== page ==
|

Lee: The problem of forced integration

BY ASHLEY LEE | APRIL 04, 2014 5:00 AM

SocialTwist Tell-a-Friend

Last week, the Student Senate at the University of Alabama struck down a proposal that would require greek life to be racially integrated. In light of events last fall, when two black females were denied entry into all 16 Panhellenic sororities, the university has attempted to show its commitment to inclusion by presenting a plausible integration plan for Alabama’s greek organizations.

The resolution, which sought to “remove the stigma that currently surrounds this campus regarding its legacy of segregation,” insisted how much the Senate would support integration “with respect to social diversity among its membership.”

According to the Senate’s 27-5 ruling against the resolution, however, its idea of brotherhood and sisterhood does not extend beyond racial lines. Part of me can only laugh, because what can you expect? Alabama has a long history of racial exclusion, after all. Then again, it’s 2014 — all the more reason to expect more from the University of Alabama and its greek culture.

The Senate’s sentiment speaks to an even bigger set of issues: the merits and harm of not only legal integration but forced integration in today’s society.

I’d like to think that, in theory, integration of greek life or anything, really, would ensure equality. But in practice, what good have integration mandates really done in America? In situations where only one of two parties (or neither party) wishes to not interact with the other, forced integration has only increased tensions.

Brown v. Board of Education (1954) theoretically ensured integrated classrooms. However, many schools did not integrate until the 1970s (through forced busing) and neighborhoods were divided. Not all Americans were willing to stand firmly behind the law. Some blacks simply wanted the same privileges, access to opportunities, and schools with the same resources whites had — not necessarily to live next to or attend the same institutions.

More often than not, Americans willingly segregate when it comes to living arrangements. Because of ethnic or historic ties in a particular area, coupled with “white flight,” redlining, and gentrification, our present-day realities have largely been shaped by these factors. Legally mandated integration has not fully eliminated this.

Therefore, I’m not so sure the merits of desegregation are enough to dismantle the powerful force of de facto segregation. I’m not arguing for Jim Crow, but in some ways, even with integration, America remains separate and unequal. There are still people who prefer to live and associate with those who look like them. Even if someone attends school in a racially diverse setting, chances are, they may return to a racially homogenous neighborhood.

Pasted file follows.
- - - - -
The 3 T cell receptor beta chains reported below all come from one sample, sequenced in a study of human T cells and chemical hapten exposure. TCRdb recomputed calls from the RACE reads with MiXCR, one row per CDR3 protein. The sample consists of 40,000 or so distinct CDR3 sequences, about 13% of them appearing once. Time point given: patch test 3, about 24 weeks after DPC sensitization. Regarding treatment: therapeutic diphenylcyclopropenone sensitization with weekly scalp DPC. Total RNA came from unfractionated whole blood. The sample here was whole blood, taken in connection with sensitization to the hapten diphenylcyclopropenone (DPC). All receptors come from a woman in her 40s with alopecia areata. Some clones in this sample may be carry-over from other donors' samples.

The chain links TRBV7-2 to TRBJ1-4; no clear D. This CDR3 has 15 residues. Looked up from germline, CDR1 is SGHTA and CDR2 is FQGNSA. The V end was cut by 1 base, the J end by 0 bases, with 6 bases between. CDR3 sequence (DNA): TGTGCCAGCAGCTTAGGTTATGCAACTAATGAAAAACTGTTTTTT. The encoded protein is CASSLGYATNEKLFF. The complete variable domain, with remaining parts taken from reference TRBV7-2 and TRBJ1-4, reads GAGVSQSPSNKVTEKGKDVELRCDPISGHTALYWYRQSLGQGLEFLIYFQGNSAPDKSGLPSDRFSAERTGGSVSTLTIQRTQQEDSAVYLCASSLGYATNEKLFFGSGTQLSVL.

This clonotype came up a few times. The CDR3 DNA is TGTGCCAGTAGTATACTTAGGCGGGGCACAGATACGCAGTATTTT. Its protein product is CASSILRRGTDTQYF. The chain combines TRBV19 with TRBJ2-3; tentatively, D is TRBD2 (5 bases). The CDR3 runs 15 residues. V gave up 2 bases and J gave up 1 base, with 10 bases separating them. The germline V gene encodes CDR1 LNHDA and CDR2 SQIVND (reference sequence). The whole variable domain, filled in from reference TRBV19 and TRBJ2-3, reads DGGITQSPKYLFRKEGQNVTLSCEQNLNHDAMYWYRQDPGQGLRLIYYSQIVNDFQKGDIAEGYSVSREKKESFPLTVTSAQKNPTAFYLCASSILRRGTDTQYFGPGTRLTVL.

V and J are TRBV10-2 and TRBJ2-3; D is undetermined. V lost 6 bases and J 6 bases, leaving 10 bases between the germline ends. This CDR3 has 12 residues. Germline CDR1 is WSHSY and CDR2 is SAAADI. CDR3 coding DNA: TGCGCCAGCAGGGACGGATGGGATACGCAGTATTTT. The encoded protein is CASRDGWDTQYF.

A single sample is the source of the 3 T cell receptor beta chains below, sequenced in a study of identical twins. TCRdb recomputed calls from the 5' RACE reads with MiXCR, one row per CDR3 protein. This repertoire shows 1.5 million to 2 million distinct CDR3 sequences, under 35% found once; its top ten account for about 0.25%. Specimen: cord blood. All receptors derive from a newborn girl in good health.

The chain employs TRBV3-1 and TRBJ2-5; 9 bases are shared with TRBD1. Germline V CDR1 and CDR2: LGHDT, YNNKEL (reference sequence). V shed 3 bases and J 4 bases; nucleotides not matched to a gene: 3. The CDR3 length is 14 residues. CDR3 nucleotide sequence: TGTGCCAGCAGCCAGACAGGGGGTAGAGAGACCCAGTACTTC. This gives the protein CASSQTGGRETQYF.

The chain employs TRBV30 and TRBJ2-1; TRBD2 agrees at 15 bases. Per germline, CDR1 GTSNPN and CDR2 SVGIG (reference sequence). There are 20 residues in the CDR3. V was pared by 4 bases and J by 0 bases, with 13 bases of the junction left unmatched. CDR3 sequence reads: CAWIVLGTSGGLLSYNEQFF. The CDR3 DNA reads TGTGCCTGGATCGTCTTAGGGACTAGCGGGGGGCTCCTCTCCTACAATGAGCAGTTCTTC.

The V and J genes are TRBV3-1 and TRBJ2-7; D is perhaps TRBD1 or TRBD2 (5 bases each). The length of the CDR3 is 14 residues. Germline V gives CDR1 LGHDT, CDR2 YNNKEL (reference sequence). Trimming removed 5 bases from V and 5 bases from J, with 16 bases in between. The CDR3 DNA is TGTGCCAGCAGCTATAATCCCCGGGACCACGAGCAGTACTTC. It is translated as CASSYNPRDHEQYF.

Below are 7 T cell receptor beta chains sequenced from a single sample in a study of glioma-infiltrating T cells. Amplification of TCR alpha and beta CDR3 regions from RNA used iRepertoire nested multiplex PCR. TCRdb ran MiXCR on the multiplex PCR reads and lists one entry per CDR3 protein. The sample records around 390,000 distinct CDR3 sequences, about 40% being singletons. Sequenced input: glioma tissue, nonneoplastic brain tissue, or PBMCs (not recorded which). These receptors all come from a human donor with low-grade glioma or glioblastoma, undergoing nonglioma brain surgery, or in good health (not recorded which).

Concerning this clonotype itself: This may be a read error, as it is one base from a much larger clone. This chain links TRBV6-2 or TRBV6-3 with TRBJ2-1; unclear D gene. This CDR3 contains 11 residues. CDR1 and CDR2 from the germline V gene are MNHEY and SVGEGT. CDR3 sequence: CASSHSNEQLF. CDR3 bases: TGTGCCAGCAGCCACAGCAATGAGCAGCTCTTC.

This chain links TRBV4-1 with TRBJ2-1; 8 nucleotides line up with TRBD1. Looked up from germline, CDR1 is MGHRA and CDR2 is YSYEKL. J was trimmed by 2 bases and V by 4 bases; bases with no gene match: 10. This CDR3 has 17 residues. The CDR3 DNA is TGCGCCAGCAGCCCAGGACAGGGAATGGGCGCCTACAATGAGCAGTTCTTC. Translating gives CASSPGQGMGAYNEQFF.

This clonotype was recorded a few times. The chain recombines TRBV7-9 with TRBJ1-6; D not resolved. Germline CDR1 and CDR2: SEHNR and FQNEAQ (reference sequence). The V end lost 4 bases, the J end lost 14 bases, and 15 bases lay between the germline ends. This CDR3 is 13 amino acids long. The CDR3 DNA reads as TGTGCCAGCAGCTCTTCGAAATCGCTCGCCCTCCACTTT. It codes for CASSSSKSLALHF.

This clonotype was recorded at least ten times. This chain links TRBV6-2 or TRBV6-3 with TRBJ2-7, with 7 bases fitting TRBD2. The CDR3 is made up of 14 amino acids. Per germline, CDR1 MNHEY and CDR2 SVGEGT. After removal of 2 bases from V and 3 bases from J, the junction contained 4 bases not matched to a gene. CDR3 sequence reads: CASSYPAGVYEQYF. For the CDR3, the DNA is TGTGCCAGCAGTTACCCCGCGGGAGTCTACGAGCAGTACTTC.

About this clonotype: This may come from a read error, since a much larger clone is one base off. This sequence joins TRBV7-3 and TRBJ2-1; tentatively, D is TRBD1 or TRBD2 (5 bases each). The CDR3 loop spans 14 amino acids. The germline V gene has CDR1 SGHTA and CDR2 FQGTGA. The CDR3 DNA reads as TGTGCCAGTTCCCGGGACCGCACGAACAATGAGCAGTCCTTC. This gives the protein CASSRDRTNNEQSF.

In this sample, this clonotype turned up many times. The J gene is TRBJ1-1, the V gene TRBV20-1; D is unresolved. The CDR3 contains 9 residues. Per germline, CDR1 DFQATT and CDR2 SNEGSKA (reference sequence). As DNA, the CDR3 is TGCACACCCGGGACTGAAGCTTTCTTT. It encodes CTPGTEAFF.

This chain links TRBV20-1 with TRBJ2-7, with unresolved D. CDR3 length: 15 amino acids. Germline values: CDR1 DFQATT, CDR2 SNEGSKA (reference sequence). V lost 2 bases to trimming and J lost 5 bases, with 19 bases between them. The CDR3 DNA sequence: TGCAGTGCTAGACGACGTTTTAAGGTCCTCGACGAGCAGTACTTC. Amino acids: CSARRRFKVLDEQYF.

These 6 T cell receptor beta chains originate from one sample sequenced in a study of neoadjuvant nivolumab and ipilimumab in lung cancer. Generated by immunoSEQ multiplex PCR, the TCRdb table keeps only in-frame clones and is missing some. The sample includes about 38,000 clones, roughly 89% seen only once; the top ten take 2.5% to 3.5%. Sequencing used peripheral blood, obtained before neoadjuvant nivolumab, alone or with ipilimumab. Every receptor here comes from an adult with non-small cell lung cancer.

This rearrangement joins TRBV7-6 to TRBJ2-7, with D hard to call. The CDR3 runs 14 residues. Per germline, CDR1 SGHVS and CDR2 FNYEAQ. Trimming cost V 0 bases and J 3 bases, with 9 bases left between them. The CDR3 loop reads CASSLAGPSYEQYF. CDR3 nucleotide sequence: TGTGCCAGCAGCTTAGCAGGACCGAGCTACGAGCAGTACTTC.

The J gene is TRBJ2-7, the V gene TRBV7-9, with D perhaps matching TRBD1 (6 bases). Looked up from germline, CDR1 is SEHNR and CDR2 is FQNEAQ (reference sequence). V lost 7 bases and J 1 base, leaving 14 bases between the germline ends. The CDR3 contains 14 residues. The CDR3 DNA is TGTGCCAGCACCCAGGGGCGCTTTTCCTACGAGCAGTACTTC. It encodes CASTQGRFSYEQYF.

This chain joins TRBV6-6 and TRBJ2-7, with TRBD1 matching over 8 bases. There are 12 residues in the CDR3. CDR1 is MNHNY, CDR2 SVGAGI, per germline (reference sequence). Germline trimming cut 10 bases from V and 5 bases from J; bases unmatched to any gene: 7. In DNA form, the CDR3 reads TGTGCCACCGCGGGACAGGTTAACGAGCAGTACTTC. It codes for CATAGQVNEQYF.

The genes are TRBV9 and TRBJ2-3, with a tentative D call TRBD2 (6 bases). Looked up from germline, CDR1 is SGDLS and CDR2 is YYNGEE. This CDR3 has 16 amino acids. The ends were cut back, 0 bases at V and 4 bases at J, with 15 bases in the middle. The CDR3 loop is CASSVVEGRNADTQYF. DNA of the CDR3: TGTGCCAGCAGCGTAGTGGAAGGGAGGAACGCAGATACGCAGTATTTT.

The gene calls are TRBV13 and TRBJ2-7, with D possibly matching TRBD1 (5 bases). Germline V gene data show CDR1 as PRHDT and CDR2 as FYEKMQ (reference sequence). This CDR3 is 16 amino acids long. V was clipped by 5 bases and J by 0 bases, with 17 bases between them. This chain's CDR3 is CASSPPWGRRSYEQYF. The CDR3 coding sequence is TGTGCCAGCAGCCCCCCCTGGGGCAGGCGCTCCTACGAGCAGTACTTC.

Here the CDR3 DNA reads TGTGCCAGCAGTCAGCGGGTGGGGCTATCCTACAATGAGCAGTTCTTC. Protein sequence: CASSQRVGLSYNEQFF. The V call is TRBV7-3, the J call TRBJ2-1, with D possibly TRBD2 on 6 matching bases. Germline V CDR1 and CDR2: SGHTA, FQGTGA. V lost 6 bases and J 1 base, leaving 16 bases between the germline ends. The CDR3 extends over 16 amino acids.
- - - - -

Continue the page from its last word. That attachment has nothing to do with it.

Legal integration in public policy has not corrected racial inequalities, especially in education. While there have been improvements, several predominantly black and Latino public schools have inexperienced teachers and do not offer advanced classes. On the other hand, predominantly white schools and neighborhoods tend to have greater access to public services, high-quality education, test-prep, and chances of earning college credit through advanced classes.

While it’s disappointing to hear that Alabama students rejected the integration proposal, perhaps it’s a blessing in disguise. They could have passed it, but that doesn’t mean they would abide by the commitment. Even if they offered an invitation to a prospective black student, their time with the organization may not be genuine.

In this case, we are able to see their attitudes for what they are. More importantly, we see the falsity of a post-racial America. By recognizing this, we can truly ask ourselves if segregation is something that is preventable or bound to happen, regardless of intent.


In today's issue:





 
Privacy Policy (8/15/07) | Terms of Use (4/28/08) | Content Submission Agreement (8/23/07) | Copyright Compliance Policy (8/25/07) | RSS Terms of Use

Copyright © The Daily Iowan, All Rights Reserved.